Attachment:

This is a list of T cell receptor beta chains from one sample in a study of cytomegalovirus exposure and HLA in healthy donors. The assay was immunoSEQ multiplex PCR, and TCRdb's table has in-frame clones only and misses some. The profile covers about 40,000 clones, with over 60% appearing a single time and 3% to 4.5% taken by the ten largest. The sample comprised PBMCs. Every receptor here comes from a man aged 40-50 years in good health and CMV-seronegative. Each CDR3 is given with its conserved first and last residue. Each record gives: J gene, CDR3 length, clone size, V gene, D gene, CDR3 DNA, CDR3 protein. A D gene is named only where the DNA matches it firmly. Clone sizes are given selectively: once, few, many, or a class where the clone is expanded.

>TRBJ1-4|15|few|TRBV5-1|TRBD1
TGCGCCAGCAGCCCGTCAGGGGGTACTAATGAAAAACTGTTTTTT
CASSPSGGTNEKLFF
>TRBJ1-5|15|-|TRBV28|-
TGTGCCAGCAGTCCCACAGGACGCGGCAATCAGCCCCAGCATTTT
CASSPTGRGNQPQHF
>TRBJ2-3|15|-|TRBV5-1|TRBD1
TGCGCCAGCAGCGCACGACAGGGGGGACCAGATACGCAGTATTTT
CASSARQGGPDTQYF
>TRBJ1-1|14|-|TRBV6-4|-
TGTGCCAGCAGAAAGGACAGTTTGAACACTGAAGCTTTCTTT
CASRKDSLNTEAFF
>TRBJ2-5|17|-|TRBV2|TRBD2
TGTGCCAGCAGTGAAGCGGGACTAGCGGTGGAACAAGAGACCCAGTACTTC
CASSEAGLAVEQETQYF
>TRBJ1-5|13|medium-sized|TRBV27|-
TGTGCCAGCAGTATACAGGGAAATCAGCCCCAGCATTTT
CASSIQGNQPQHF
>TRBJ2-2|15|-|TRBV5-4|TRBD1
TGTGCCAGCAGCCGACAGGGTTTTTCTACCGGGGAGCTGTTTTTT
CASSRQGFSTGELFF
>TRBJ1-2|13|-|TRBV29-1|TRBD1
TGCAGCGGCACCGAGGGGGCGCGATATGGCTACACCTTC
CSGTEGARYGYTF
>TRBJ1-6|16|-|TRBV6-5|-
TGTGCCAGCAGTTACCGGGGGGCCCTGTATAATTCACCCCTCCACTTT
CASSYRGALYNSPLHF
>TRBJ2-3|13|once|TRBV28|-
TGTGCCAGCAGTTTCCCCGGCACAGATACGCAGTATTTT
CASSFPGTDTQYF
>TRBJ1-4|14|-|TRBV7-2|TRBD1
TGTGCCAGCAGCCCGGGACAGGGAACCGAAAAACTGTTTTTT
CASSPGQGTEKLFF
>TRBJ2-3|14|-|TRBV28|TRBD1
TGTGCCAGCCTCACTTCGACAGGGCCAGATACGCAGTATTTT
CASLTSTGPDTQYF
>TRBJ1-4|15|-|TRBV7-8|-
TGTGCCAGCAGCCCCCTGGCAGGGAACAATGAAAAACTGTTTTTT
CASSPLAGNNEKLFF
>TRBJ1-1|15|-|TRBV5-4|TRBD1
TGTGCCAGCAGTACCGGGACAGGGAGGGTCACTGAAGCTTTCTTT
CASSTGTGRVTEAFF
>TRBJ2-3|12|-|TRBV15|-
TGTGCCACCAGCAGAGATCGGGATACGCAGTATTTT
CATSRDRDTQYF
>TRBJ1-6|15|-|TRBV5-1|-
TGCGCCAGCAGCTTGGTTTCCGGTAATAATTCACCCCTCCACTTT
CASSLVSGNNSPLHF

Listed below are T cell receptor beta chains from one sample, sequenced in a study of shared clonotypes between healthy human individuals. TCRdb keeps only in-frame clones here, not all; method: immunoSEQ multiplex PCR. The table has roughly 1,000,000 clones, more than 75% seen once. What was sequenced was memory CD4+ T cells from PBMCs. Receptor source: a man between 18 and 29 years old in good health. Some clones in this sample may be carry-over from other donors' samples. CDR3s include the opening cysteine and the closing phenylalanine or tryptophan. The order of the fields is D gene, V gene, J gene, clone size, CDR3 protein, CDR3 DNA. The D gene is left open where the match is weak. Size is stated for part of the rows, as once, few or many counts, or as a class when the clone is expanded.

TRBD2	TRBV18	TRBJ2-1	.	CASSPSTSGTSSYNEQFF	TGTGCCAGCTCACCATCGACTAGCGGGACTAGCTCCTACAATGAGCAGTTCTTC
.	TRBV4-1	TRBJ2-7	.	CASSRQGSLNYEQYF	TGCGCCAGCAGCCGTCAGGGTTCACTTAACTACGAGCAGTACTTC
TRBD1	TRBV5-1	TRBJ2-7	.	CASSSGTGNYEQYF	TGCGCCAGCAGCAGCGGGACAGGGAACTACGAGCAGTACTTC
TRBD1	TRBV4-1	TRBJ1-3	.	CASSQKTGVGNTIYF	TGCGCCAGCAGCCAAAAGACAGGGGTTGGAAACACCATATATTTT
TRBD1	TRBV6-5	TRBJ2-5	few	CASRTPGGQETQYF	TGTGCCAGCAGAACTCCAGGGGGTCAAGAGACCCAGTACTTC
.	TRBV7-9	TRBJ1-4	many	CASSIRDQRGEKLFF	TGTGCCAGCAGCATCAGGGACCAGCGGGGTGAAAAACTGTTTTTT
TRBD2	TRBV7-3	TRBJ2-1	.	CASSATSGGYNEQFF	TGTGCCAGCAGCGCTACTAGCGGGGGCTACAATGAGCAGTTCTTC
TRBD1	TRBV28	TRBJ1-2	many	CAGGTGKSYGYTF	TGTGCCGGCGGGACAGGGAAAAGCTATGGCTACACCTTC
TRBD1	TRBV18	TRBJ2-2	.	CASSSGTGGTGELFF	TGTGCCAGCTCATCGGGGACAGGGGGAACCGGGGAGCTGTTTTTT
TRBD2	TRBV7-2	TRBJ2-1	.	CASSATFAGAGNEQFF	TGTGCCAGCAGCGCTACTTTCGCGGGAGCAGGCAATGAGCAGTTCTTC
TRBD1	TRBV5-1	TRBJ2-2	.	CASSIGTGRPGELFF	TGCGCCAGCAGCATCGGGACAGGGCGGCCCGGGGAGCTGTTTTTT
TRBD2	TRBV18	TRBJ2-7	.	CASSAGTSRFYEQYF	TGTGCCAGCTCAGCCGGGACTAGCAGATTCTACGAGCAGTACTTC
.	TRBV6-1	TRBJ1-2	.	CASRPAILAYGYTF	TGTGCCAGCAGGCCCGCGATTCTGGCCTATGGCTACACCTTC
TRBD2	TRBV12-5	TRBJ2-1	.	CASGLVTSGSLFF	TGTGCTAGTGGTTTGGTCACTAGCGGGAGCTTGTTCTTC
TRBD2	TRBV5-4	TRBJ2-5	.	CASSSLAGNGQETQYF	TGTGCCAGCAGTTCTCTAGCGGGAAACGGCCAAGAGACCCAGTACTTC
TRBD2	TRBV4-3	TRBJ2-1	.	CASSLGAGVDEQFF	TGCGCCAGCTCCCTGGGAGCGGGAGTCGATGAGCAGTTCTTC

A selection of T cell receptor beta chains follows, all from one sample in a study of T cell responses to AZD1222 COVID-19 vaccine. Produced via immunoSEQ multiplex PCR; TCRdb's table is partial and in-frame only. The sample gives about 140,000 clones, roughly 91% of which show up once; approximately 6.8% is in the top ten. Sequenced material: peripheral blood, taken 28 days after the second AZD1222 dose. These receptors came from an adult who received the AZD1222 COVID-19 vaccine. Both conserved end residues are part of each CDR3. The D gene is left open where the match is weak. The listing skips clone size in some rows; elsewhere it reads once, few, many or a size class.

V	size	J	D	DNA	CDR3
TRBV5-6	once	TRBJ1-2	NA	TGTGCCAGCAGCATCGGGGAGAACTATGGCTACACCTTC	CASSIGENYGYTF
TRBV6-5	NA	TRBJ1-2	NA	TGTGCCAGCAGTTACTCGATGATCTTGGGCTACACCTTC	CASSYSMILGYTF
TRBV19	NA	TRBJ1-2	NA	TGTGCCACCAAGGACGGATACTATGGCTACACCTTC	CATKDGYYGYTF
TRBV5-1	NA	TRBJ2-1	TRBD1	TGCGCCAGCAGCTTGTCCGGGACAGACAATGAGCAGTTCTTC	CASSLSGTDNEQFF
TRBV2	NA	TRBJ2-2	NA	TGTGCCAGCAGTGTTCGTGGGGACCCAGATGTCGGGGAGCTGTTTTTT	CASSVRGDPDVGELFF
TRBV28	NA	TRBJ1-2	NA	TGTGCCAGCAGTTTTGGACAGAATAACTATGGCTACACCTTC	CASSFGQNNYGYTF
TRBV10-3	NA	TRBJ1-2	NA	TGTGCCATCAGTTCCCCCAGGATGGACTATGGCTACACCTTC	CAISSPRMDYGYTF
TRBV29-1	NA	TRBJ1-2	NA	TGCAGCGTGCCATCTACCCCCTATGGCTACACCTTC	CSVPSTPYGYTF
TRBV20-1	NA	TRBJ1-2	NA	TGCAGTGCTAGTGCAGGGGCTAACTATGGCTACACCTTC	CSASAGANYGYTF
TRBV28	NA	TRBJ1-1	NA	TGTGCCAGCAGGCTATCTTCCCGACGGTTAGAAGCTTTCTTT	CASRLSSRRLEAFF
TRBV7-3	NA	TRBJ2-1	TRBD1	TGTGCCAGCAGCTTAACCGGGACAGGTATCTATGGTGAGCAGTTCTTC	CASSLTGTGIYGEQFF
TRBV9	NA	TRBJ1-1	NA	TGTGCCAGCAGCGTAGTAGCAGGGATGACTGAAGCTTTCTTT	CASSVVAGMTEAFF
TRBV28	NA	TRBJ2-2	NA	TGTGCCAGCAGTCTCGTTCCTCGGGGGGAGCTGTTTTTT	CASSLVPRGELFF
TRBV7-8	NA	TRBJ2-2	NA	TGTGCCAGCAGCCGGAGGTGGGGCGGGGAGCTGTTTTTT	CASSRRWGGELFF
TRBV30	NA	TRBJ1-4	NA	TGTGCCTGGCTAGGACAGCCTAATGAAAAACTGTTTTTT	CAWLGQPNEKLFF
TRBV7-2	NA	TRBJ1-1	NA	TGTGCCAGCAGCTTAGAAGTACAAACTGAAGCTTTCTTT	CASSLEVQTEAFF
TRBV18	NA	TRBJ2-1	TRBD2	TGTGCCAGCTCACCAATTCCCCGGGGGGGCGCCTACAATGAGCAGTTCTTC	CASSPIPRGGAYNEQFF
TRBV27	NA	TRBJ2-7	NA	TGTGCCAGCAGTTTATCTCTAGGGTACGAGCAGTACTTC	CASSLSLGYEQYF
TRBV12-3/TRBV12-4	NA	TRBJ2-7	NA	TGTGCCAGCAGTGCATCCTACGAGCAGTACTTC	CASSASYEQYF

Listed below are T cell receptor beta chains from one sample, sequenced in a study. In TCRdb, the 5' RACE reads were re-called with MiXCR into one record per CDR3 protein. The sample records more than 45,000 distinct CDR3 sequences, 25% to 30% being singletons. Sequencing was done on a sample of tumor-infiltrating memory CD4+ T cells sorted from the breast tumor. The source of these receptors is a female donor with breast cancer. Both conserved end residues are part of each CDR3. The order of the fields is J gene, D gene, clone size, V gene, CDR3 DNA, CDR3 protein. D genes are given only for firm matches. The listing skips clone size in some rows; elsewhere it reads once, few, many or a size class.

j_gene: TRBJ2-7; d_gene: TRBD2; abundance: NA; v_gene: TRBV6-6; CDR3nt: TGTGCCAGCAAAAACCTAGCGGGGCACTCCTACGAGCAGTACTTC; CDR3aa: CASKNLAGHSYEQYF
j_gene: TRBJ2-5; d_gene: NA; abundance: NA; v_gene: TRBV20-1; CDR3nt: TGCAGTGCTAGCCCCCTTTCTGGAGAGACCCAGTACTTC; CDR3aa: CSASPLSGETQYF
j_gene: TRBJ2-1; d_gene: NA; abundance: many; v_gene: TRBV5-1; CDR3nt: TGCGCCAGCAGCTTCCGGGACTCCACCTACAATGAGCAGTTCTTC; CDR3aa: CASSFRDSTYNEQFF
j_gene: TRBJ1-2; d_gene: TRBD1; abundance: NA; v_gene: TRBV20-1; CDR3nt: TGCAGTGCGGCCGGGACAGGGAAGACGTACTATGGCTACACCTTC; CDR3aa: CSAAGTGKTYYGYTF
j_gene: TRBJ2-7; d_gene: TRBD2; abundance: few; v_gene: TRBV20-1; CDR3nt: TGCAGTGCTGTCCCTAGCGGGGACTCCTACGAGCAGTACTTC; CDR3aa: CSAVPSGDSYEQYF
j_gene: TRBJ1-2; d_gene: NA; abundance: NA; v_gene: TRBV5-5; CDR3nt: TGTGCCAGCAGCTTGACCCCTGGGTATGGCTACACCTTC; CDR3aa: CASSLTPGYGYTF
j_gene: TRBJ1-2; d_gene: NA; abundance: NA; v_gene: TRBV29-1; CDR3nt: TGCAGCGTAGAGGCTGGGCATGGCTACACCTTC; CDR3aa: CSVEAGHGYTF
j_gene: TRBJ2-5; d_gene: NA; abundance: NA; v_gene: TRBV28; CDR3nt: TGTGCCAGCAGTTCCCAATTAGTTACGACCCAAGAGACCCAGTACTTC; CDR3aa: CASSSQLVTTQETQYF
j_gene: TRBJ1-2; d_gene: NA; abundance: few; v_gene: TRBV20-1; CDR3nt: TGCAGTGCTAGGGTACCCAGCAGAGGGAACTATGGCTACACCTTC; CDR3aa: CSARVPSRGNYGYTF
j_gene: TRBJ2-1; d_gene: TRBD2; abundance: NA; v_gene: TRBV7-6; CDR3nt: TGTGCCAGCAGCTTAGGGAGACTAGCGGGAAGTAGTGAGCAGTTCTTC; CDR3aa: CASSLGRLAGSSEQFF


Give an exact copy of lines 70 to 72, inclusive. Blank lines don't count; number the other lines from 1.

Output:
TRBV6-5	NA	TRBJ1-2	NA	TGTGCCAGCAGTTACTCGATGATCTTGGGCTACACCTTC	CASSYSMILGYTF
TRBV19	NA	TRBJ1-2	NA	TGTGCCACCAAGGACGGATACTATGGCTACACCTTC	CATKDGYYGYTF
TRBV5-1	NA	TRBJ2-1	TRBD1	TGCGCCAGCAGCTTGTCCGGGACAGACAATGAGCAGTTCTTC	CASSLSGTDNEQFF